Input sessions

I’m sure I’m not the only one who feels these need to be overhauled. Are they the same for all centres? I have no idea. To go into detail, I’d need to look into my notes and recordings, something I’m not prepared to do at this stage. I will comment on them as I review the day-by-day events. However, a couple of them springs to mind.

We had, if I remember correctly, three phonology sessions. Don’t get me wrong; I dig phonology and I’m an Underhill fan, so in a way, the sessions weren’t of much benefit to me, but that isn’t the reason why I think, quite frankly, they should be either scrapped or reduced to one session. My general view of the trainees is that they needed more a grammar than a pronunciation lesson. They can get by without knowing the phonetic script, but can they get by without knowing grammar? I’ve seen them breaking down in class because the lesson aim was beyond them. It’s not pleasant to watch that; one feels so helpless, not being allowed to help a fellow trainee.

The other was the Young Learners session. It was fun; it was enjoyable, but did we need it? I suppose now that the “A” in CELTA no longer stands for adult, it’s justified? Or perhaps it acts as a filler, happening towards the end when some have actually finished all their TPs. If we have the YLE, why not one on business? Or 1-2-1? Or telephone/online lessons?

My input suggestions

  • In methodology, we had TBL, DI, and skills. I would definitely include Teaching Unplugged. Maybe even a 30-minute TP. Imagine there’s a power cut. No photocopier, no printer, no internet, no IWB, no PC, hell, not even lights. No tools, no paper. Get up there. Give your lesson.

This is real life. This is survival.

  • Technology. It cannot be assumed that everyone has sufficient knowledge of this. Some of us may take tools such as PowerPoint and media players for granted, but there are others who struggle with the most basic of techy stuff.

 

  • CPD. I’m surprised this wasn’t included. Half of the trainees, if not more, were probably not even aware of what it stands for. I’d expected at least one session of this because I thought they would be wanting to sell their other courses, but I was mistaken. This is ESSENTIAL. What forms of CPD are there? Why is it important? How to use social media for CPD, etc. Tons of stuff to talk about.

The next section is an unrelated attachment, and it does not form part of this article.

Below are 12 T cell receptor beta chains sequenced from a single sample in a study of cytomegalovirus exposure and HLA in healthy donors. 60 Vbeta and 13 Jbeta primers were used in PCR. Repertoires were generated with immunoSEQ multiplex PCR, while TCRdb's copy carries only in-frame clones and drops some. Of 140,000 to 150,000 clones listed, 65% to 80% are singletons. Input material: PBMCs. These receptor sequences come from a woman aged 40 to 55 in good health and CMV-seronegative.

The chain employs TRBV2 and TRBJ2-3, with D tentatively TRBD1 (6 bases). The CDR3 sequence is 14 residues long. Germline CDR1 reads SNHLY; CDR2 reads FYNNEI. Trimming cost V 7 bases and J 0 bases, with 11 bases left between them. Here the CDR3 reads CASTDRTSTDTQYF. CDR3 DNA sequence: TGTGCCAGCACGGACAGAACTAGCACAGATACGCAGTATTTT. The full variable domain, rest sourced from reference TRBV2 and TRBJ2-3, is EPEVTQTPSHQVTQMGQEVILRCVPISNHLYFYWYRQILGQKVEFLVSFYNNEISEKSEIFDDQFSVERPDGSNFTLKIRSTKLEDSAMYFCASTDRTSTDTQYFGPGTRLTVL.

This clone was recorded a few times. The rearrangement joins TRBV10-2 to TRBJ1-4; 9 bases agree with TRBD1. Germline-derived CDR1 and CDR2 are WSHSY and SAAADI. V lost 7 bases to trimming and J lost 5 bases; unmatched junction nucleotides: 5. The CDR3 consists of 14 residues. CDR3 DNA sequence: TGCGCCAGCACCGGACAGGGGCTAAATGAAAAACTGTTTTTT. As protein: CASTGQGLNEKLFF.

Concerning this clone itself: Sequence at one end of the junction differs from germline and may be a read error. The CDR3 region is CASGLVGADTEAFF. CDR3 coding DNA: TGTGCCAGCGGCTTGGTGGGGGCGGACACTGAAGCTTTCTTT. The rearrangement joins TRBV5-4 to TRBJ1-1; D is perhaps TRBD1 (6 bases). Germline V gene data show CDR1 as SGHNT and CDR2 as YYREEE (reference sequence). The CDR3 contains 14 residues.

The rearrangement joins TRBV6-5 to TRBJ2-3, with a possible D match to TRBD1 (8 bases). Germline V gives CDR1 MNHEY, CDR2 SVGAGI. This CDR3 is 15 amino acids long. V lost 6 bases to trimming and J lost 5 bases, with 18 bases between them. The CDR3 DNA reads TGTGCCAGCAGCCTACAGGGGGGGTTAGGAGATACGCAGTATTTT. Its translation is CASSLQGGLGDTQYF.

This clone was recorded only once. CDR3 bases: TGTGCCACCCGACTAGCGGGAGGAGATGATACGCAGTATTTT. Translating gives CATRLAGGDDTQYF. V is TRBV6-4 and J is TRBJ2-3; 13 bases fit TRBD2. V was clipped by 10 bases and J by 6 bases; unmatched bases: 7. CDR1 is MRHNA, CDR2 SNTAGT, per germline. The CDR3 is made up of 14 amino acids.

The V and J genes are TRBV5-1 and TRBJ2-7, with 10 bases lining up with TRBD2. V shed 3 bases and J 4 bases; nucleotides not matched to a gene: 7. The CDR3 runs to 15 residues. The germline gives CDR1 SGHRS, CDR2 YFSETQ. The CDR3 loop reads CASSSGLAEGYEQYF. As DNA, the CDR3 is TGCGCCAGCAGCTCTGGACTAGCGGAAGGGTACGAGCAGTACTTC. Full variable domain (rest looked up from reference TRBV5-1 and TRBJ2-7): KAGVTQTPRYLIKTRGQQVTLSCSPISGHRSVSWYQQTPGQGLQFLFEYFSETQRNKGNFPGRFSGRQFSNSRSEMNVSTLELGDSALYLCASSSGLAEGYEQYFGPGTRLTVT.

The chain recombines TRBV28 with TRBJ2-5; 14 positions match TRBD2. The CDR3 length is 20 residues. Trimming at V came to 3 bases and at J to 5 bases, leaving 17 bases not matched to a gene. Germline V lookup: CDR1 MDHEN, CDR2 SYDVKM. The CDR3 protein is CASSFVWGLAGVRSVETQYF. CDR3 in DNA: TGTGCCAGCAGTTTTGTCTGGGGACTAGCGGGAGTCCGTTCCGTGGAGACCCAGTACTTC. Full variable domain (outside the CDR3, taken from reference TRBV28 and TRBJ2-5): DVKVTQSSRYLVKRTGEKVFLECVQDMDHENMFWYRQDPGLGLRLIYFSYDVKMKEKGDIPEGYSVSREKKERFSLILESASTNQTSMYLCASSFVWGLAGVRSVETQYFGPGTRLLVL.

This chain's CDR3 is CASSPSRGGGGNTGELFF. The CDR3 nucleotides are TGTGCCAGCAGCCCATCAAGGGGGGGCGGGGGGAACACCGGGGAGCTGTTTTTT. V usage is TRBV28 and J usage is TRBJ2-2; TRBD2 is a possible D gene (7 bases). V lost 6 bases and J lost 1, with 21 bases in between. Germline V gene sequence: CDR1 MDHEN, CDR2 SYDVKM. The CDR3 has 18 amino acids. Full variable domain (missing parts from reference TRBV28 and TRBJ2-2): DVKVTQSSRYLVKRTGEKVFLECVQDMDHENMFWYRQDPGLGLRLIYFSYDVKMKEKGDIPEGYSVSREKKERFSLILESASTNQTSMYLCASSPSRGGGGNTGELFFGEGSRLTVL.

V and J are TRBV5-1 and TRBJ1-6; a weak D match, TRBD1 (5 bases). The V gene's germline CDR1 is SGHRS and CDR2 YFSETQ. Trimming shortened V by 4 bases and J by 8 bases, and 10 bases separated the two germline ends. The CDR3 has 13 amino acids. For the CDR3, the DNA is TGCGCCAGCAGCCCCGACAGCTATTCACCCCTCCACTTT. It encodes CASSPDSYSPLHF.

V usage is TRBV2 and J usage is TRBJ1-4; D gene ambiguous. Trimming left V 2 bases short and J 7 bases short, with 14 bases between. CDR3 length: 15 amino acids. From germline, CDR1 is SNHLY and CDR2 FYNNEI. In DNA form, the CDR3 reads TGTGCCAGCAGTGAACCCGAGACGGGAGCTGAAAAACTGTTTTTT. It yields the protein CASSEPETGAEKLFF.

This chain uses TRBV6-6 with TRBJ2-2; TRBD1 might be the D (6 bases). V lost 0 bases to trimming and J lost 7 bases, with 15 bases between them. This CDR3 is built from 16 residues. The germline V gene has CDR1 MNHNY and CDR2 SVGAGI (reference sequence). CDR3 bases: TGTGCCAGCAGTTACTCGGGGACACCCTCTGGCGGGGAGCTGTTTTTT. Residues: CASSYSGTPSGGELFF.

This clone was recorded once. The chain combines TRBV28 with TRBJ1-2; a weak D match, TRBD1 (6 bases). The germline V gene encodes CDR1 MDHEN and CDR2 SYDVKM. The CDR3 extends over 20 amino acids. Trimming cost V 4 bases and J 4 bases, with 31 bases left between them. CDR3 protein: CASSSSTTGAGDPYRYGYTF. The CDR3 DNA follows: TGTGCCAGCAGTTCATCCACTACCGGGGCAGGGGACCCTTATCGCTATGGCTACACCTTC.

These are some suggestions which came to mind at the time of writing. I’m sure there are more, and I may mention them in future posts. What do you feel about them? Do you agree/disagree? Were you a trainee once? What would you do to improve the course? Are you a trainer? Are you happy with the current programme?

CELTA syllabus, mindmapped

by celtaconfessions

In the previous post, I analysed the time a CELTA student would need to devote to the course. What is or is supposed to be taught in this course, then? Let’s take a deeper look at the syllabus.

First, what is the purpose of CELTA? Its aim is pretty straightforward: to acquire knowledge & skills, and learn to apply them when you get thrown into the jungle.

Mindmap Aims of CELTA

The syllabus can be broken down into five topics:

CELTA Syllabus overview

These 5 topics can be broken down further into various categories. I’ve mindmapped each of the five.

TOPIC 1
CELTA Syllabus Topic 1

TOPIC 2
CELTA Syllabus Topic 2

TOPIC 3
CELTA Syllabus Topic 3

TOPIC 4

CELTA Syllabus Topic 4

TOPIC 5

CELTA Syllabus Topic 5

Of course, each of the subtopics has its own aims, but that’s for another post.

For more detailed topic descriptions, visit the Cambridge website.

Mindmaps were prepared using Text2Mindmap and Bubbl.us. Resources were discovered here.

If you have any comments with respect to the syllabus or anything else regarding CELTA for that matter, do share them. Thanks!